Value-added textile industry: New projects to ramp up demand for skilled workers

Published: June 1, 2014
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The government should evolve a mechanism to help textile workers learn more about fashion designing and enable the country to establish a firm footing in EU. PHOTO: FILE

The government should evolve a mechanism to help textile workers learn more about fashion designing and enable the country to establish a firm footing in EU. PHOTO: FILE

LAHORE: 

With the establishment of the Quaid-i-Azam Apparel Park in Sheikhupura and Garment City in Faisalabad, the value-added textile chain’s demand for skilled workforce will touch 400,000 people annually, industry gurus believe.

This makes it all the more necessary to train new as well as existing workforce to cope with future challenges and meet demand that surges after the grant of Generalised Scheme of Preferences (GSP) Plus status to Pakistan by the European Union.

At present, they say, the value-added textile sector has a shortage of at least 40,000 skilled workers, including 20,000 in Karachi, 10,000 in Lahore, 5,000 each in Faisalabad and Sialkot.

Looking at the shortage of skilled workers, Turkish experts have offered cooperation in developing the skills of Pakistani labourers.

“Turkey will cooperate in upgrading the textile curricula in addition to providing experts and master-trainers to improve overall skills and expertise of the Pakistani workforce,” said Mustafa Giray Tezel, country coordinator of Turkish International Cooperation Agency.

Tezel, who was heading a delegation, was speaking during a visit to the office of the Pakistan Readymade Garments Manufacturers and Exporters Association (Prgmea) on Saturday.

Turkey would like to arrange experts for imparting training to Pakistani workers in a bid to meet the needs of textile units, especially those engaged in export of their products to European countries, he said.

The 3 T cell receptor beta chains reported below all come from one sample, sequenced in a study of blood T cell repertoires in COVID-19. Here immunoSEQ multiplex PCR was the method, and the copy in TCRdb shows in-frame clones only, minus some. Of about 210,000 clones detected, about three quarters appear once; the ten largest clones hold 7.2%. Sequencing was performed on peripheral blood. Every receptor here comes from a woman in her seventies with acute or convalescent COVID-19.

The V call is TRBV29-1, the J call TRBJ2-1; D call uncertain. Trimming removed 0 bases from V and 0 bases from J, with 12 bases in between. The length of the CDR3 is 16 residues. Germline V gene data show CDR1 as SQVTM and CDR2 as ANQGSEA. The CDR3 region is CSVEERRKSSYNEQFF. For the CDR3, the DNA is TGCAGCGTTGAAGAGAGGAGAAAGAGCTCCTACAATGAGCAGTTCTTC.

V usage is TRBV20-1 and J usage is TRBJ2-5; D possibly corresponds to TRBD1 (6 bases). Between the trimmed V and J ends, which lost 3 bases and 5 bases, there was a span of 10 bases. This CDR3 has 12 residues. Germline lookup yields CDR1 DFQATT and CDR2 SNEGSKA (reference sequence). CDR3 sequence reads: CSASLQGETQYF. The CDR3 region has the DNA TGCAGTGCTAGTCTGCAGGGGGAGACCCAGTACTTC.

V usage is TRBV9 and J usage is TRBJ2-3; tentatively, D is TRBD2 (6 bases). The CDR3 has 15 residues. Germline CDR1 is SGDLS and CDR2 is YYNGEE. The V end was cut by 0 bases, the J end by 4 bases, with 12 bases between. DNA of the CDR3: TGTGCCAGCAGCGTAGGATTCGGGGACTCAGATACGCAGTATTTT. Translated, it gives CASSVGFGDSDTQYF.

Prgmea North Zone Vice Chairman Jawwad Chaudhry told the Turkish delegation that capitalising on the GSP Plus opportunity would largely depend on employing high-tech manufacturing equipment and training of workforce that numbered around 10 million across the country.

The government should evolve a mechanism for the development of worker skills to help them learn more about fashion designing and enable the country to establish a firm footing in EU markets.

Fashion apparel is the key to making inroads into the European market. Garment is a labour-intensive industry as at present 40% or 2.5 million of the country’s skilled and semi-skilled labour force is engaged with the sector.

The $1.2 billion industry of Sialkot is running at least 30% below capacity partly because of energy shortages and primarily due to lack of skilled and semi-skilled workers.

Garment manufacturers see a large scope of growth for the textile industry after the EU’s trade concessions and growth could be 100% by 2016, but there is no roadmap in place to produce professionals that could be absorbed by the industry.

“Our training system is supply-driven, lacks meaningful participation of stakeholders and is not geared to meet current needs of skills,” an industry player said. “The government should introduce a soft import policy to help the manufacturers diversify apparel products and improve their business and exports.”

Published in The Express Tribune, June 1st, 2014.

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